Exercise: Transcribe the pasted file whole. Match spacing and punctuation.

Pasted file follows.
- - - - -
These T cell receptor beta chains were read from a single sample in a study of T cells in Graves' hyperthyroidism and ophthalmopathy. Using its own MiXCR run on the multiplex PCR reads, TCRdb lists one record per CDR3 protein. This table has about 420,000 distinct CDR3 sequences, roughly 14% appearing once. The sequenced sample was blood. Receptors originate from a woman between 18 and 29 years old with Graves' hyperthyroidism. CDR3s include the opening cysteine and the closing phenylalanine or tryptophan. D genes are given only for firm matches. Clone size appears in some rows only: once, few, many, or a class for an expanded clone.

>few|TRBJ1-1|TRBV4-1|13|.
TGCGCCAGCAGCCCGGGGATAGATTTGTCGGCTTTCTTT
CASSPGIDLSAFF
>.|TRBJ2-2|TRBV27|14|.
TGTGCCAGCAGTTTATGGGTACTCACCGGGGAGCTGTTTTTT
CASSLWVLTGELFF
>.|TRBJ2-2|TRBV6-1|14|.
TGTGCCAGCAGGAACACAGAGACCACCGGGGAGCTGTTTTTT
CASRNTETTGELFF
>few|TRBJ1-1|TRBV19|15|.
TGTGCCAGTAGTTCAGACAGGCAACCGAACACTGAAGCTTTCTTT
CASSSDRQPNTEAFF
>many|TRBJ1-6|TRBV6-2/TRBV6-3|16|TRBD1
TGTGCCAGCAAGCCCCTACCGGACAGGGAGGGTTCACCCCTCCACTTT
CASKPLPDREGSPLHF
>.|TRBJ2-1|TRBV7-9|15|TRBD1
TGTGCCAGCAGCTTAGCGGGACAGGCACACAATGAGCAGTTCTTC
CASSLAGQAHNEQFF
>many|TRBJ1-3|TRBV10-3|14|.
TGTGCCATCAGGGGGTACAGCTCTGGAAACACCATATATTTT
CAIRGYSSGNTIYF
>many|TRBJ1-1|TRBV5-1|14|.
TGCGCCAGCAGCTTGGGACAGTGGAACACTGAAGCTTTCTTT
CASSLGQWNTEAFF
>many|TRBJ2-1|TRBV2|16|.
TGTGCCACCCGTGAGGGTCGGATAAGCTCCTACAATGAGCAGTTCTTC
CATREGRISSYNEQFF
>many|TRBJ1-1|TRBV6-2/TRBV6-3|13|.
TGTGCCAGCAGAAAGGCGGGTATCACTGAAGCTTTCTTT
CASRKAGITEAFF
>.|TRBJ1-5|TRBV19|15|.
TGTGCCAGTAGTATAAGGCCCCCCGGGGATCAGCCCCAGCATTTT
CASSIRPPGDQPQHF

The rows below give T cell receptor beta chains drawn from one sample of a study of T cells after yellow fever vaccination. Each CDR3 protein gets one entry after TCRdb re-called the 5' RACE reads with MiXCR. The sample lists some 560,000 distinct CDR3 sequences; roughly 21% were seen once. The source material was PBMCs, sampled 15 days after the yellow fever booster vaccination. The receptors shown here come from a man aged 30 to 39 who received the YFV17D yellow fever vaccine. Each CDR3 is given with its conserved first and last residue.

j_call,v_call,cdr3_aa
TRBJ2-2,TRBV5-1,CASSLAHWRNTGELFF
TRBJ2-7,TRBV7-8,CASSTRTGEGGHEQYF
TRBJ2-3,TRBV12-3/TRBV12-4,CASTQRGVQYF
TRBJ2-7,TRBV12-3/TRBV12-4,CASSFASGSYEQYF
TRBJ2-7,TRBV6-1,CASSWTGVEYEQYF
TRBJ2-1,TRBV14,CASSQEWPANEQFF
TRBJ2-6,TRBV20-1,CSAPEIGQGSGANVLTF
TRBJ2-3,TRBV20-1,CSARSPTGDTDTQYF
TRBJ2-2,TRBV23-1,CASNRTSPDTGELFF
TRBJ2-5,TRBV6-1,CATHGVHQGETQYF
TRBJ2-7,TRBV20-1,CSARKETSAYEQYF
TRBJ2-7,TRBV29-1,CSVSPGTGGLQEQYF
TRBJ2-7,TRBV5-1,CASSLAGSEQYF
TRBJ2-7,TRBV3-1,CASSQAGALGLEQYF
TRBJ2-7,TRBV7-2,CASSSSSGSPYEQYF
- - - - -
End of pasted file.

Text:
These T cell receptor beta chains were read from a single sample in a study of T cells in Graves' hyperthyroidism and ophthalmopathy. Using its own MiXCR run on the multiplex PCR reads, TCRdb lists one record per CDR3 protein. This table has about 420,000 distinct CDR3 sequences, roughly 14% appearing once. The sequenced sample was blood. Receptors originate from a woman between 18 and 29 years old with Graves' hyperthyroidism. CDR3s include the opening cysteine and the closing phenylalanine or tryptophan. D genes are given only for firm matches. Clone size appears in some rows only: once, few, many, or a class for an expanded clone.

>few|TRBJ1-1|TRBV4-1|13|.
TGCGCCAGCAGCCCGGGGATAGATTTGTCGGCTTTCTTT
CASSPGIDLSAFF
>.|TRBJ2-2|TRBV27|14|.
TGTGCCAGCAGTTTATGGGTACTCACCGGGGAGCTGTTTTTT
CASSLWVLTGELFF
>.|TRBJ2-2|TRBV6-1|14|.
TGTGCCAGCAGGAACACAGAGACCACCGGGGAGCTGTTTTTT
CASRNTETTGELFF
>few|TRBJ1-1|TRBV19|15|.
TGTGCCAGTAGTTCAGACAGGCAACCGAACACTGAAGCTTTCTTT
CASSSDRQPNTEAFF
>many|TRBJ1-6|TRBV6-2/TRBV6-3|16|TRBD1
TGTGCCAGCAAGCCCCTACCGGACAGGGAGGGTTCACCCCTCCACTTT
CASKPLPDREGSPLHF
>.|TRBJ2-1|TRBV7-9|15|TRBD1
TGTGCCAGCAGCTTAGCGGGACAGGCACACAATGAGCAGTTCTTC
CASSLAGQAHNEQFF
>many|TRBJ1-3|TRBV10-3|14|.
TGTGCCATCAGGGGGTACAGCTCTGGAAACACCATATATTTT
CAIRGYSSGNTIYF
>many|TRBJ1-1|TRBV5-1|14|.
TGCGCCAGCAGCTTGGGACAGTGGAACACTGAAGCTTTCTTT
CASSLGQWNTEAFF
>many|TRBJ2-1|TRBV2|16|.
TGTGCCACCCGTGAGGGTCGGATAAGCTCCTACAATGAGCAGTTCTTC
CATREGRISSYNEQFF
>many|TRBJ1-1|TRBV6-2/TRBV6-3|13|.
TGTGCCAGCAGAAAGGCGGGTATCACTGAAGCTTTCTTT
CASRKAGITEAFF
>.|TRBJ1-5|TRBV19|15|.
TGTGCCAGTAGTATAAGGCCCCCCGGGGATCAGCCCCAGCATTTT
CASSIRPPGDQPQHF

The rows below give T cell receptor beta chains drawn from one sample of a study of T cells after yellow fever vaccination. Each CDR3 protein gets one entry after TCRdb re-called the 5' RACE reads with MiXCR. The sample lists some 560,000 distinct CDR3 sequences; roughly 21% were seen once. The source material was PBMCs, sampled 15 days after the yellow fever booster vaccination. The receptors shown here come from a man aged 30 to 39 who received the YFV17D yellow fever vaccine. Each CDR3 is given with its conserved first and last residue.

j_call,v_call,cdr3_aa
TRBJ2-2,TRBV5-1,CASSLAHWRNTGELFF
TRBJ2-7,TRBV7-8,CASSTRTGEGGHEQYF
TRBJ2-3,TRBV12-3/TRBV12-4,CASTQRGVQYF
TRBJ2-7,TRBV12-3/TRBV12-4,CASSFASGSYEQYF
TRBJ2-7,TRBV6-1,CASSWTGVEYEQYF
TRBJ2-1,TRBV14,CASSQEWPANEQFF
TRBJ2-6,TRBV20-1,CSAPEIGQGSGANVLTF
TRBJ2-3,TRBV20-1,CSARSPTGDTDTQYF
TRBJ2-2,TRBV23-1,CASNRTSPDTGELFF
TRBJ2-5,TRBV6-1,CATHGVHQGETQYF
TRBJ2-7,TRBV20-1,CSARKETSAYEQYF
TRBJ2-7,TRBV29-1,CSVSPGTGGLQEQYF
TRBJ2-7,TRBV5-1,CASSLAGSEQYF
TRBJ2-7,TRBV3-1,CASSQAGALGLEQYF
TRBJ2-7,TRBV7-2,CASSSSSGSPYEQYF